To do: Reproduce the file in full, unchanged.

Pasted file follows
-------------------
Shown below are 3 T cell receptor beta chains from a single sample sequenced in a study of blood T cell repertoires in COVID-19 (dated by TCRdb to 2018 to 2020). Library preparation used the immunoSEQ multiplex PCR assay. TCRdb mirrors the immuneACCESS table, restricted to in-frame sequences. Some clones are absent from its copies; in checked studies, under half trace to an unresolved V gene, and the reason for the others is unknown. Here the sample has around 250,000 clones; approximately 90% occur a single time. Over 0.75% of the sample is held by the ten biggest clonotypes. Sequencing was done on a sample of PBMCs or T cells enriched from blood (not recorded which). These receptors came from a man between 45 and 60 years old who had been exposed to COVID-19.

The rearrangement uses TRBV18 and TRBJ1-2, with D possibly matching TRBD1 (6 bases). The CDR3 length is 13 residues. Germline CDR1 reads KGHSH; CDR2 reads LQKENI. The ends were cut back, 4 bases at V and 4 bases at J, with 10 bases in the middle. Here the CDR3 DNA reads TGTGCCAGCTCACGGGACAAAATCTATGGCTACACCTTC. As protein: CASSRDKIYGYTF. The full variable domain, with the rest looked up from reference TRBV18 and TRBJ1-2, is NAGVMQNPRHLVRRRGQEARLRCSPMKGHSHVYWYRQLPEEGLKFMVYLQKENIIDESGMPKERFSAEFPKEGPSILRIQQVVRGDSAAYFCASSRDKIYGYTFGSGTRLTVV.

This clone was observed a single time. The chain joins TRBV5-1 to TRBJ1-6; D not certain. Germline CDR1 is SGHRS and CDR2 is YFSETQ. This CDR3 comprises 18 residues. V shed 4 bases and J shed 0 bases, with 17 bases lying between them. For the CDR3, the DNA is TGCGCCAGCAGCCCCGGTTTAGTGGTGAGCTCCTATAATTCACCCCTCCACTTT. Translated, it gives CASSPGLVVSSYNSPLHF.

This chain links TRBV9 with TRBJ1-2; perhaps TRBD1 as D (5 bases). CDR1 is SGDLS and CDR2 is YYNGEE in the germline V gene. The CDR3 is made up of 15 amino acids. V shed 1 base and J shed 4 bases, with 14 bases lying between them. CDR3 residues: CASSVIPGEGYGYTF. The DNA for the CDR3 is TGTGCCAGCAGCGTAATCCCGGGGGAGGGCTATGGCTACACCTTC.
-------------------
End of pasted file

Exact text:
Shown below are 3 T cell receptor beta chains from a single sample sequenced in a study of blood T cell repertoires in COVID-19 (dated by TCRdb to 2018 to 2020). Library preparation used the immunoSEQ multiplex PCR assay. TCRdb mirrors the immuneACCESS table, restricted to in-frame sequences. Some clones are absent from its copies; in checked studies, under half trace to an unresolved V gene, and the reason for the others is unknown. Here the sample has around 250,000 clones; approximately 90% occur a single time. Over 0.75% of the sample is held by the ten biggest clonotypes. Sequencing was done on a sample of PBMCs or T cells enriched from blood (not recorded which). These receptors came from a man between 45 and 60 years old who had been exposed to COVID-19.

The rearrangement uses TRBV18 and TRBJ1-2, with D possibly matching TRBD1 (6 bases). The CDR3 length is 13 residues. Germline CDR1 reads KGHSH; CDR2 reads LQKENI. The ends were cut back, 4 bases at V and 4 bases at J, with 10 bases in the middle. Here the CDR3 DNA reads TGTGCCAGCTCACGGGACAAAATCTATGGCTACACCTTC. As protein: CASSRDKIYGYTF. The full variable domain, with the rest looked up from reference TRBV18 and TRBJ1-2, is NAGVMQNPRHLVRRRGQEARLRCSPMKGHSHVYWYRQLPEEGLKFMVYLQKENIIDESGMPKERFSAEFPKEGPSILRIQQVVRGDSAAYFCASSRDKIYGYTFGSGTRLTVV.

This clone was observed a single time. The chain joins TRBV5-1 to TRBJ1-6; D not certain. Germline CDR1 is SGHRS and CDR2 is YFSETQ. This CDR3 comprises 18 residues. V shed 4 bases and J shed 0 bases, with 17 bases lying between them. For the CDR3, the DNA is TGCGCCAGCAGCCCCGGTTTAGTGGTGAGCTCCTATAATTCACCCCTCCACTTT. Translated, it gives CASSPGLVVSSYNSPLHF.

This chain links TRBV9 with TRBJ1-2; perhaps TRBD1 as D (5 bases). CDR1 is SGDLS and CDR2 is YYNGEE in the germline V gene. The CDR3 is made up of 15 amino acids. V shed 1 base and J shed 4 bases, with 14 bases lying between them. CDR3 residues: CASSVIPGEGYGYTF. The DNA for the CDR3 is TGTGCCAGCAGCGTAATCCCGGGGGAGGGCTATGGCTACACCTTC.